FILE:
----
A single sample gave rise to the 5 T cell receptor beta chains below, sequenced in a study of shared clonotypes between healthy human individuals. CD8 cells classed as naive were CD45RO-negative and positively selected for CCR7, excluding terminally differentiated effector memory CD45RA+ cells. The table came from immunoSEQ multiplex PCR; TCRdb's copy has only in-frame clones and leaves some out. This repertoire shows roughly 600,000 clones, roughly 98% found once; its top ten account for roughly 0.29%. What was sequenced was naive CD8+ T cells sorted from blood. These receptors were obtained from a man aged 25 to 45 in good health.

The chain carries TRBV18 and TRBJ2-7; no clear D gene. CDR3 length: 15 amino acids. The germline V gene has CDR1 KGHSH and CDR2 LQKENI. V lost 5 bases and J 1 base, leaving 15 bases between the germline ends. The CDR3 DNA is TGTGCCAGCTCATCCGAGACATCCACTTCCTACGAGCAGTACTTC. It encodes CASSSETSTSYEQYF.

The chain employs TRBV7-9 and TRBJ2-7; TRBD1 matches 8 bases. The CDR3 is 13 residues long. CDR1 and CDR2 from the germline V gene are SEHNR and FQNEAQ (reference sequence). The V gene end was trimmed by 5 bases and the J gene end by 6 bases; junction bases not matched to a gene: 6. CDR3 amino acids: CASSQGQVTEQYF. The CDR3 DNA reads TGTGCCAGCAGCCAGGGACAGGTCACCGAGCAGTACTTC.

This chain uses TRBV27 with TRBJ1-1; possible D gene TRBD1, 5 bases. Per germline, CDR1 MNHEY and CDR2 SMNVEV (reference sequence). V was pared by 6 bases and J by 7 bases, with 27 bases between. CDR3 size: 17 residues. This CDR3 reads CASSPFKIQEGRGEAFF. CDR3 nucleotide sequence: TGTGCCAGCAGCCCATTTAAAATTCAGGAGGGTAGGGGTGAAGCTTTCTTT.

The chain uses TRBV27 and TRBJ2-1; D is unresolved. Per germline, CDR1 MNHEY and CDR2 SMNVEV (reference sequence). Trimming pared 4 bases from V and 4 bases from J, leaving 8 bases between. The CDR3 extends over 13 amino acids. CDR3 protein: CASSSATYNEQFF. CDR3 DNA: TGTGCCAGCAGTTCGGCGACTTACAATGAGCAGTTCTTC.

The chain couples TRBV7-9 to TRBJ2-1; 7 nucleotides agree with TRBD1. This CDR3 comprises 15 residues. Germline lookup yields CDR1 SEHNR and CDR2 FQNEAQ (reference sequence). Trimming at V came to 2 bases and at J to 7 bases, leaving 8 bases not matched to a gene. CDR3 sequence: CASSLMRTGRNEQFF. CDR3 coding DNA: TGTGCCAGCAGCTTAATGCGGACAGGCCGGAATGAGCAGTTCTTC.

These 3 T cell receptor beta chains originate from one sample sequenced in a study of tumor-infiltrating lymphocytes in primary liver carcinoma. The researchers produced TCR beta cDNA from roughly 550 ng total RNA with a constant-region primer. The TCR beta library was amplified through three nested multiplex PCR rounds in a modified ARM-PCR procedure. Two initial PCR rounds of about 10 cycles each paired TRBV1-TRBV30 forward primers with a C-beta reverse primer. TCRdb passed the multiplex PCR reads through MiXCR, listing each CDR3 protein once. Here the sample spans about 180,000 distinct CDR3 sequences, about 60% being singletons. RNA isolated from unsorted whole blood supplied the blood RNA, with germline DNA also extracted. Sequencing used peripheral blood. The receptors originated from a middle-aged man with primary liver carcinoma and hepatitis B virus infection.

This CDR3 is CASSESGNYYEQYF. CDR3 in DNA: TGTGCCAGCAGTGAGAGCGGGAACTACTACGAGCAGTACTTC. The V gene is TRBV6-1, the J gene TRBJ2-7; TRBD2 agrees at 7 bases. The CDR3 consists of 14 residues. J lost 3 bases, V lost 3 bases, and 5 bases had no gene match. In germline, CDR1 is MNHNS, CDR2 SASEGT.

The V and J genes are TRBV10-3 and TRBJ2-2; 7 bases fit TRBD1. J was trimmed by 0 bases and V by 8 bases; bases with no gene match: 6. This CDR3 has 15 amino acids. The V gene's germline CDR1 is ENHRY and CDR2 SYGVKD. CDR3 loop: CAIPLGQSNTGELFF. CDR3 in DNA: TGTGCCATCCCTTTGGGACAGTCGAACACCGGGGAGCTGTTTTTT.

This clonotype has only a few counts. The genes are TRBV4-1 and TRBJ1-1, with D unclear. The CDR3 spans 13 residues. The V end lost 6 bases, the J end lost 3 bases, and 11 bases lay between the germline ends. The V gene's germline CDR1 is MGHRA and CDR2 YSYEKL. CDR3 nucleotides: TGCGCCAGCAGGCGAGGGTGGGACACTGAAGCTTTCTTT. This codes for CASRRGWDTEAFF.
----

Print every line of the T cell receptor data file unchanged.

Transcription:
A single sample gave rise to the 5 T cell receptor beta chains below, sequenced in a study of shared clonotypes between healthy human individuals. CD8 cells classed as naive were CD45RO-negative and positively selected for CCR7, excluding terminally differentiated effector memory CD45RA+ cells. The table came from immunoSEQ multiplex PCR; TCRdb's copy has only in-frame clones and leaves some out. This repertoire shows roughly 600,000 clones, roughly 98% found once; its top ten account for roughly 0.29%. What was sequenced was naive CD8+ T cells sorted from blood. These receptors were obtained from a man aged 25 to 45 in good health.

The chain carries TRBV18 and TRBJ2-7; no clear D gene. CDR3 length: 15 amino acids. The germline V gene has CDR1 KGHSH and CDR2 LQKENI. V lost 5 bases and J 1 base, leaving 15 bases between the germline ends. The CDR3 DNA is TGTGCCAGCTCATCCGAGACATCCACTTCCTACGAGCAGTACTTC. It encodes CASSSETSTSYEQYF.

The chain employs TRBV7-9 and TRBJ2-7; TRBD1 matches 8 bases. The CDR3 is 13 residues long. CDR1 and CDR2 from the germline V gene are SEHNR and FQNEAQ (reference sequence). The V gene end was trimmed by 5 bases and the J gene end by 6 bases; junction bases not matched to a gene: 6. CDR3 amino acids: CASSQGQVTEQYF. The CDR3 DNA reads TGTGCCAGCAGCCAGGGACAGGTCACCGAGCAGTACTTC.

This chain uses TRBV27 with TRBJ1-1; possible D gene TRBD1, 5 bases. Per germline, CDR1 MNHEY and CDR2 SMNVEV (reference sequence). V was pared by 6 bases and J by 7 bases, with 27 bases between. CDR3 size: 17 residues. This CDR3 reads CASSPFKIQEGRGEAFF. CDR3 nucleotide sequence: TGTGCCAGCAGCCCATTTAAAATTCAGGAGGGTAGGGGTGAAGCTTTCTTT.

The chain uses TRBV27 and TRBJ2-1; D is unresolved. Per germline, CDR1 MNHEY and CDR2 SMNVEV (reference sequence). Trimming pared 4 bases from V and 4 bases from J, leaving 8 bases between. The CDR3 extends over 13 amino acids. CDR3 protein: CASSSATYNEQFF. CDR3 DNA: TGTGCCAGCAGTTCGGCGACTTACAATGAGCAGTTCTTC.

The chain couples TRBV7-9 to TRBJ2-1; 7 nucleotides agree with TRBD1. This CDR3 comprises 15 residues. Germline lookup yields CDR1 SEHNR and CDR2 FQNEAQ (reference sequence). Trimming at V came to 2 bases and at J to 7 bases, leaving 8 bases not matched to a gene. CDR3 sequence: CASSLMRTGRNEQFF. CDR3 coding DNA: TGTGCCAGCAGCTTAATGCGGACAGGCCGGAATGAGCAGTTCTTC.

These 3 T cell receptor beta chains originate from one sample sequenced in a study of tumor-infiltrating lymphocytes in primary liver carcinoma. The researchers produced TCR beta cDNA from roughly 550 ng total RNA with a constant-region primer. The TCR beta library was amplified through three nested multiplex PCR rounds in a modified ARM-PCR procedure. Two initial PCR rounds of about 10 cycles each paired TRBV1-TRBV30 forward primers with a C-beta reverse primer. TCRdb passed the multiplex PCR reads through MiXCR, listing each CDR3 protein once. Here the sample spans about 180,000 distinct CDR3 sequences, about 60% being singletons. RNA isolated from unsorted whole blood supplied the blood RNA, with germline DNA also extracted. Sequencing used peripheral blood. The receptors originated from a middle-aged man with primary liver carcinoma and hepatitis B virus infection.

This CDR3 is CASSESGNYYEQYF. CDR3 in DNA: TGTGCCAGCAGTGAGAGCGGGAACTACTACGAGCAGTACTTC. The V gene is TRBV6-1, the J gene TRBJ2-7; TRBD2 agrees at 7 bases. The CDR3 consists of 14 residues. J lost 3 bases, V lost 3 bases, and 5 bases had no gene match. In germline, CDR1 is MNHNS, CDR2 SASEGT.

The V and J genes are TRBV10-3 and TRBJ2-2; 7 bases fit TRBD1. J was trimmed by 0 bases and V by 8 bases; bases with no gene match: 6. This CDR3 has 15 amino acids. The V gene's germline CDR1 is ENHRY and CDR2 SYGVKD. CDR3 loop: CAIPLGQSNTGELFF. CDR3 in DNA: TGTGCCATCCCTTTGGGACAGTCGAACACCGGGGAGCTGTTTTTT.

This clonotype has only a few counts. The genes are TRBV4-1 and TRBJ1-1, with D unclear. The CDR3 spans 13 residues. The V end lost 6 bases, the J end lost 3 bases, and 11 bases lay between the germline ends. The V gene's germline CDR1 is MGHRA and CDR2 YSYEKL. CDR3 nucleotides: TGCGCCAGCAGGCGAGGGTGGGACACTGAAGCTTTCTTT. This codes for CASRRGWDTEAFF.